“We were able to allow current to get through when it was low, and stopping the current when it was high,” says Mark Reed, Professor of Engineering & Applied Science at Yale.

The importance of this discovery should not be underestimated; it could prove to be very useful, especially in computer circuits, because common transistors are not feasible at such small scales, and this may very well be another step towards the next generation of computers. However, researchers underlined the fact that fast molecular computers are probably decades away.

“We’re not about to create the next generation of integrated circuits,” he said. “But after many years of work gearing up to this, we have fulfilled a decade-long quest and shown that molecules can act as transistors.”

3D structure of humans finally decoded


It’s quite obvious that genetics is the most important step in our evolution that we have to take and although the molecular structure of DNA has been discovered more than half a century ago, its three dimensional structure remained a mystery. However, recently a team led by researchers from Harvard University, the Broad Institute of Harvard and MIT and the University of Massachusetts Medical School managed to solve this puzzle, paving the way for new insights into genomic functions and greatly expanding our understanding limits.

In order to accomplish this task, they employed a novel technology they call Hi-C and found out how DNA folds; the goal was to find out how our cells can somehow store three billion base pairs of DNA without having any of its functions blocked or impaired.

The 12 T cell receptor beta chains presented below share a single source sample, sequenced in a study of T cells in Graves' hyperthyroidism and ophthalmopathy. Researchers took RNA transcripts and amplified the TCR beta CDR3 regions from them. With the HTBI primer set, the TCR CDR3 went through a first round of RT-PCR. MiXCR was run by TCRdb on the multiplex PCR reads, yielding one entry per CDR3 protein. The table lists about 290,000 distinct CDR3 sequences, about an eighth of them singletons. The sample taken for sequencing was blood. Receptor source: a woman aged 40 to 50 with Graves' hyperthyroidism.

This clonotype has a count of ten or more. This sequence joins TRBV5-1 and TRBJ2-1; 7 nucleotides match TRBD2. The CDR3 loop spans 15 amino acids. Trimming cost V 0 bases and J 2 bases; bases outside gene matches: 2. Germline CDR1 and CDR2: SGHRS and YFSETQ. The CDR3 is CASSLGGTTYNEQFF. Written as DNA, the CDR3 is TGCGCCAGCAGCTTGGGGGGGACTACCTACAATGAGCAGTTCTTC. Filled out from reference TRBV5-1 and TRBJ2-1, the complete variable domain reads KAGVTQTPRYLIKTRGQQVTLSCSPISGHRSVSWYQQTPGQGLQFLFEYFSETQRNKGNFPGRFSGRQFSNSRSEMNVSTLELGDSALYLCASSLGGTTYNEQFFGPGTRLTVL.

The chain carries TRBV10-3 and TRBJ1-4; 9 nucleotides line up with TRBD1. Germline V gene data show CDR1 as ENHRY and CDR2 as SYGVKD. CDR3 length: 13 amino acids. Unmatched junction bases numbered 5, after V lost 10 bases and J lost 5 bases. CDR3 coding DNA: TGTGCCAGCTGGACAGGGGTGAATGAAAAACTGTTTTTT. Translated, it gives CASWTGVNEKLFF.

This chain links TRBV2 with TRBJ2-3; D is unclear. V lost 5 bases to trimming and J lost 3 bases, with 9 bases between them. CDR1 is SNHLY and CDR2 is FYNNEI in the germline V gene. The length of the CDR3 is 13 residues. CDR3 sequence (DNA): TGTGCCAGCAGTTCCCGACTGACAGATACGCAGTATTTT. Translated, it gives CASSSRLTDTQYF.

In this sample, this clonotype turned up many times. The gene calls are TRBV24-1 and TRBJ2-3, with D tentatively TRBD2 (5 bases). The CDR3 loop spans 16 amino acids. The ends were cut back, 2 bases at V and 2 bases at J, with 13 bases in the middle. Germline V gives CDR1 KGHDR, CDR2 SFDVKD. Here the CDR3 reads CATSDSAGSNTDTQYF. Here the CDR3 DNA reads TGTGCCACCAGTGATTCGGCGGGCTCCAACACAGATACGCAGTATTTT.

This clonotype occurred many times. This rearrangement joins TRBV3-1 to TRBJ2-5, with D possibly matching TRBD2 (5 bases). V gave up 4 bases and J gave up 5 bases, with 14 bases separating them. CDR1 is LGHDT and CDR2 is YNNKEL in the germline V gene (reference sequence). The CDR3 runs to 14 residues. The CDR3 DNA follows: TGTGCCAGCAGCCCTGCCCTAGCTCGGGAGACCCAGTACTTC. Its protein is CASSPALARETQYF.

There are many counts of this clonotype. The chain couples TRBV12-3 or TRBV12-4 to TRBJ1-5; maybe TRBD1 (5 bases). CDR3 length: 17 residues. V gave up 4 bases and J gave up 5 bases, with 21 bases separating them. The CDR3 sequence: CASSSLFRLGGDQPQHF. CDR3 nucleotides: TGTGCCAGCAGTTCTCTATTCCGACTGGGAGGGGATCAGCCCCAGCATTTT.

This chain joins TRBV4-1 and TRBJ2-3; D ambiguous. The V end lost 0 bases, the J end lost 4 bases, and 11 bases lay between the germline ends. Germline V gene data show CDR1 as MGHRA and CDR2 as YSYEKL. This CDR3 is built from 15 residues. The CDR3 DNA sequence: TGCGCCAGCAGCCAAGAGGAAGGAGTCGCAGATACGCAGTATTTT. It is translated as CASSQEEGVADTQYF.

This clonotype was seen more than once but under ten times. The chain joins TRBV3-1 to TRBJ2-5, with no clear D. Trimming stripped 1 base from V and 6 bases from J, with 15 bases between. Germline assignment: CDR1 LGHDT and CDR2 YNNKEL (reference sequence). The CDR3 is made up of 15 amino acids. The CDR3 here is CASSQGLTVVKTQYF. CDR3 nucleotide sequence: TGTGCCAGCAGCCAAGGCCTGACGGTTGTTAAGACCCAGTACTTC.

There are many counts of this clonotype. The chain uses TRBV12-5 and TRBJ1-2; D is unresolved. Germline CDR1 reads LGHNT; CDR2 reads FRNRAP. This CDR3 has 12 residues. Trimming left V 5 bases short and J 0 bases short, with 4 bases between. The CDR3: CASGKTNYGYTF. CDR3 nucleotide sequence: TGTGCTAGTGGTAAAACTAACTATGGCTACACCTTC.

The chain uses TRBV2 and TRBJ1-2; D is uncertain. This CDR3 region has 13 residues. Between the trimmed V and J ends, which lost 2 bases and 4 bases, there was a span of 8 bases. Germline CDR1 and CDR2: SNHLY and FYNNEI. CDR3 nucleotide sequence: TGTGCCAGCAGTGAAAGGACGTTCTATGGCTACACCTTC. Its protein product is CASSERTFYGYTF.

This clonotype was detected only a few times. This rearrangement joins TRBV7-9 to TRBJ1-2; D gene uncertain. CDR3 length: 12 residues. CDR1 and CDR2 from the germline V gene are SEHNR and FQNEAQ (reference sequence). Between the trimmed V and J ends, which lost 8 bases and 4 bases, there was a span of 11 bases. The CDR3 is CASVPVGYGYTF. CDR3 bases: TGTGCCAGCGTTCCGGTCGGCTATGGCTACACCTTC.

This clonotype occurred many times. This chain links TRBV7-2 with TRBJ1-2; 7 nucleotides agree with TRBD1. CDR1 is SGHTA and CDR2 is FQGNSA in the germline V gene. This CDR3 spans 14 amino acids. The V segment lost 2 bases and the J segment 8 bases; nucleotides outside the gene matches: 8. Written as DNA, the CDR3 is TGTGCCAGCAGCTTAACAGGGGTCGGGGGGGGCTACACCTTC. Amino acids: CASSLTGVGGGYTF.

“We’ve long known that on a small scale, DNA is a double helix,” says co-first author Erez Lieberman-Aiden, a graduate student in the Harvard-MIT Division of Health Science and Technology and a researcher at Harvard’s School of Engineering and Applied Sciences and in the laboratory of Eric Lander at the Broad Institute. “But if the double helix didn’t fold further, the genome in each cell would be two meters long. Scientists have not really understood how the double helix folds to fit into the nucleus of a human cell, which is only about a hundredth of a millimeter in diameter. This new approach enabled us to probe exactly that question.”

It has to be said, this Hi-C technology is almost as amazing as the discovery itself, at least from where I’m standing. To be able to go to such a level that allows assessment of the three dimensional interactions between DNA is just amazing. Regarding the importance of ‘decoding’ the structure, it basically means scientists will be able to find out how to turn most genes on and off:

“Cells cleverly separate the most active genes into their own special neighborhood, to make it easier for proteins and other regulators to reach them,” says Job Dekker, associate professor of biochemistry and molecular pharmacology at UMass Medical School and a senior author of the Science paper.

At an even finer scale, scientists had to reach out for mathematics, because DNA takes a shape of what is called in mathematics a ‘fractal‘. The specific architecture they found was named a ‘fractal globule’ that allows the cell to pack DNA unbelievable tightly. Just so you can make an idea, the density of information stored there is trillions and trillions of times bigger than that of the world’s best computer chip.


“Nature’s devised a stunningly elegant solution to storing information — a super-dense, knot-free structure,” says senior author Eric Lander, director of the Broad Institute, who is also professor of biology at MIT, and professor of systems biology at Harvard Medical School.

The idea of such a structure has in fac been suggested a while back, but it was as good as any guess at the moment, with no proof to back it up. However, thanks to this new kind of technology, the amazing truth was observed and scientists were able to solve the puzzle.

“By breaking the genome into millions of pieces, we created a spatial map showing how close different parts are to one another,” says co-first author Nynke van Berkum, a postdoctoral researcher at UMass Medical School in Dekker’s laboratory. “We made a fantastic three-dimensional jigsaw puzzle and then, with a computer, solved the puzzle.”